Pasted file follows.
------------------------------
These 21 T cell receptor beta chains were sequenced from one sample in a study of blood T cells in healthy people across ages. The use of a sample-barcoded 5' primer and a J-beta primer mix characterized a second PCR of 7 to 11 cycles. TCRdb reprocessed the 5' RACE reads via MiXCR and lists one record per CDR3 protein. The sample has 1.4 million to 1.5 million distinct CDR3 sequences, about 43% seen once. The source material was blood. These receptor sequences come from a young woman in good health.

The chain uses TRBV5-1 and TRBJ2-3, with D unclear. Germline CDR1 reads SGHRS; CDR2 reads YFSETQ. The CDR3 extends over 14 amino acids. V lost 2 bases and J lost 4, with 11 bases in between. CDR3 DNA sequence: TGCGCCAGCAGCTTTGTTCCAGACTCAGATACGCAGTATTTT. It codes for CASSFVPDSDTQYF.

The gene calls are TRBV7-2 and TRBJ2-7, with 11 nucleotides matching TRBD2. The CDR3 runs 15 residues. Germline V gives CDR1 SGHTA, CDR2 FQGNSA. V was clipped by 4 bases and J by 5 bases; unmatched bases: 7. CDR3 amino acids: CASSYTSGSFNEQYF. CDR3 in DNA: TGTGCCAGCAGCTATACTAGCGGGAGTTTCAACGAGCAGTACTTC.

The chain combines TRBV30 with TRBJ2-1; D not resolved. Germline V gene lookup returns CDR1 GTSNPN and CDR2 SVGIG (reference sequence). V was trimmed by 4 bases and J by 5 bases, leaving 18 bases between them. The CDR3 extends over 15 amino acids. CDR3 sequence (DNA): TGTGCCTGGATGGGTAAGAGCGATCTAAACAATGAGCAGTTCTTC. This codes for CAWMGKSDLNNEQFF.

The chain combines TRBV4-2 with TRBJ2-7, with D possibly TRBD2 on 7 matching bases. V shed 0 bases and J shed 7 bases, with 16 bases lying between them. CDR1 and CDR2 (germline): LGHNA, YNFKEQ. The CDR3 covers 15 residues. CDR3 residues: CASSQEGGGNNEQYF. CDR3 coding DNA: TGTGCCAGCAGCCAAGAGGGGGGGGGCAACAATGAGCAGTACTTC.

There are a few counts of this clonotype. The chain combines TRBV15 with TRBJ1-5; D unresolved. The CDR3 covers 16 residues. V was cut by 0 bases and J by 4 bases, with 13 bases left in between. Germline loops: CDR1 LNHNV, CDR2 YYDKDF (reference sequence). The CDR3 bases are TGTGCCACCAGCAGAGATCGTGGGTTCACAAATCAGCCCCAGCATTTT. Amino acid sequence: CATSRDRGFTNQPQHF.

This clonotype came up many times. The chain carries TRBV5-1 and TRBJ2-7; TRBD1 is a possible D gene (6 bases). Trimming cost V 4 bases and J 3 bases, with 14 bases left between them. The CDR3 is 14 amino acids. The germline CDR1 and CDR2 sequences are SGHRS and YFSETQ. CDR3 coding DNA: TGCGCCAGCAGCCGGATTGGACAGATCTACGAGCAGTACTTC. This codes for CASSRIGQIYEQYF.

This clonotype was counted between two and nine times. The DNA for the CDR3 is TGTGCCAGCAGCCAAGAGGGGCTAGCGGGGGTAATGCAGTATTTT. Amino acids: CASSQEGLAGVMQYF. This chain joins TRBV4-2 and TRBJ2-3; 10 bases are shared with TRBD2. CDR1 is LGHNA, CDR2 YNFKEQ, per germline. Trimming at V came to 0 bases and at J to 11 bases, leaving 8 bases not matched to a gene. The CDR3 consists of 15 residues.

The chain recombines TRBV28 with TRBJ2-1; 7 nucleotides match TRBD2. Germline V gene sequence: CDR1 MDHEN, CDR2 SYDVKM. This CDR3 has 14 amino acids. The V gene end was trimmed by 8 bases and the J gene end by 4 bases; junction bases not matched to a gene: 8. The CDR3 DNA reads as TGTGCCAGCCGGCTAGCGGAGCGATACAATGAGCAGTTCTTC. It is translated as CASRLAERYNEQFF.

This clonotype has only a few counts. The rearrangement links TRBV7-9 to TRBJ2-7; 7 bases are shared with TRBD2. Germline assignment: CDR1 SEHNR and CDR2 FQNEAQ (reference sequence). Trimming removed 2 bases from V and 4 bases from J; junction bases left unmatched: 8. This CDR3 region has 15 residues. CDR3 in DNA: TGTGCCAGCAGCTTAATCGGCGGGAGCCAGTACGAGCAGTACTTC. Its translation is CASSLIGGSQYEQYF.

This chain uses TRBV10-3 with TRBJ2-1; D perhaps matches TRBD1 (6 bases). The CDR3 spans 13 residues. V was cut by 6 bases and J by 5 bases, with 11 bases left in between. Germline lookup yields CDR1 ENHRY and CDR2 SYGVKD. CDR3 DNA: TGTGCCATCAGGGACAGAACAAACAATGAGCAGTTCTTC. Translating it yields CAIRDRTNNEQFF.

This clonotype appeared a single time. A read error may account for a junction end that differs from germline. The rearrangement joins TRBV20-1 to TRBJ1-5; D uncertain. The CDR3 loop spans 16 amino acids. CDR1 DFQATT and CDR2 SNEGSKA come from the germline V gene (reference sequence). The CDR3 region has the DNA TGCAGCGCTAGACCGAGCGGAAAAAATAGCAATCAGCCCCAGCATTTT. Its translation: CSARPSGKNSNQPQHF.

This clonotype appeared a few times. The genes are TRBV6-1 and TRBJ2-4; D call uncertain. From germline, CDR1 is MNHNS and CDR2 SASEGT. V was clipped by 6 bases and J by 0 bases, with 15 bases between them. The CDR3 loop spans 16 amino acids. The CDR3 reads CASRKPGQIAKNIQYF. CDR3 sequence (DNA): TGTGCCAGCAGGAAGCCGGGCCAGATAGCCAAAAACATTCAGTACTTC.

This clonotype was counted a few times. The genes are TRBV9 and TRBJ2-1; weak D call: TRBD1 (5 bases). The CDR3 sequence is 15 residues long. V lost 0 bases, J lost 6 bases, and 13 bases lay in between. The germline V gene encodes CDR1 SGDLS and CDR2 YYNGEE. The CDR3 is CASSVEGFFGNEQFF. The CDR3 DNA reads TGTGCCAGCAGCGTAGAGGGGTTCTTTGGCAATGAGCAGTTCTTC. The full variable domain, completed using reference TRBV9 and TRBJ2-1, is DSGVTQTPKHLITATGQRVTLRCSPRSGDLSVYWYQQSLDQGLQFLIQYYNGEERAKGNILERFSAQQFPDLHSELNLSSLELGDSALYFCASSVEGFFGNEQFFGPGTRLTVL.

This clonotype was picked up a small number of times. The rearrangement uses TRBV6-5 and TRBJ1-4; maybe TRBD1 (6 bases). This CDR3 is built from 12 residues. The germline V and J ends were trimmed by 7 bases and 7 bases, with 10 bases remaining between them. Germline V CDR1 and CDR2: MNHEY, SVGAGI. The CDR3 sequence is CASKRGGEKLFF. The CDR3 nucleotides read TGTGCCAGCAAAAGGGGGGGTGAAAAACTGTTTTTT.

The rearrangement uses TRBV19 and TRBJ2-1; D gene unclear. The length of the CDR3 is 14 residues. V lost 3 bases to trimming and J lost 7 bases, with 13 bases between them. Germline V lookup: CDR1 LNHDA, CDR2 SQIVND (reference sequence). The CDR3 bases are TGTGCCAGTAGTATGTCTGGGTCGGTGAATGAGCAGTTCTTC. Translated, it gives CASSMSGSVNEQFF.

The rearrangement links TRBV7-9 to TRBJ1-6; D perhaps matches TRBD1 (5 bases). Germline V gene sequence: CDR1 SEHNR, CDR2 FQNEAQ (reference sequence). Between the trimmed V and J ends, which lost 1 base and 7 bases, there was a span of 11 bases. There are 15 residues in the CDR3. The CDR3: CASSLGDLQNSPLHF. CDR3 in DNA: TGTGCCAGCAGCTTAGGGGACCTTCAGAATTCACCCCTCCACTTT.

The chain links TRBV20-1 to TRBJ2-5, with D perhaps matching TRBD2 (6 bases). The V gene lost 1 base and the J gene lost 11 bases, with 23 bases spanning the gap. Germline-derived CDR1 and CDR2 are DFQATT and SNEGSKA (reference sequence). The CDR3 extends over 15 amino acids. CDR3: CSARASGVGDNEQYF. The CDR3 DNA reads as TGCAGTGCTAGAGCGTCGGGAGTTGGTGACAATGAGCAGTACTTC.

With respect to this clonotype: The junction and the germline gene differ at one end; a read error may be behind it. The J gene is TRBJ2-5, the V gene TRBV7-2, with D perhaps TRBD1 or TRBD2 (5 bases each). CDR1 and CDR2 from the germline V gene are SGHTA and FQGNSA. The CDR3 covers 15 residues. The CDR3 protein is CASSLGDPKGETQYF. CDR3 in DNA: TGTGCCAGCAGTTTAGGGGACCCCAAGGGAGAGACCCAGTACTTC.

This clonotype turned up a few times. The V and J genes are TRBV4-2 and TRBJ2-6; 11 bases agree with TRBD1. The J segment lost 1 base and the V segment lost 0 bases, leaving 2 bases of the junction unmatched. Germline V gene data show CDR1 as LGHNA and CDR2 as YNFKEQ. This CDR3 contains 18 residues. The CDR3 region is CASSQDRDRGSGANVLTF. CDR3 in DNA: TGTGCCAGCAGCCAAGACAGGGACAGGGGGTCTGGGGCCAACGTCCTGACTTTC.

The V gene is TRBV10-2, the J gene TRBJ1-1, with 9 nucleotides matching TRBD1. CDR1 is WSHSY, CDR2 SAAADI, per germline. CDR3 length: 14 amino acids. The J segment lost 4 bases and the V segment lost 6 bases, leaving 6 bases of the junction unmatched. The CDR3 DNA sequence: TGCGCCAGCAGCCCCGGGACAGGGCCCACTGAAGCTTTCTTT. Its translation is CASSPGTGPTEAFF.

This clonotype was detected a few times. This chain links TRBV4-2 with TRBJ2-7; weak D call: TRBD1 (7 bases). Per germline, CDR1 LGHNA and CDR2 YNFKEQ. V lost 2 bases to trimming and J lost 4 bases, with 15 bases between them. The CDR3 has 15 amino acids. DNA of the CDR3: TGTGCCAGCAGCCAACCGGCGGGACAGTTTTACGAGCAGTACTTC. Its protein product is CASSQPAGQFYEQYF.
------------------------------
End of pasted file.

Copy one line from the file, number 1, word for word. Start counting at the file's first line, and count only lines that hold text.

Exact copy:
These 21 T cell receptor beta chains were sequenced from one sample in a study of blood T cells in healthy people across ages. The use of a sample-barcoded 5' primer and a J-beta primer mix characterized a second PCR of 7 to 11 cycles. TCRdb reprocessed the 5' RACE reads via MiXCR and lists one record per CDR3 protein. The sample has 1.4 million to 1.5 million distinct CDR3 sequences, about 43% seen once. The source material was blood. These receptor sequences come from a young woman in good health.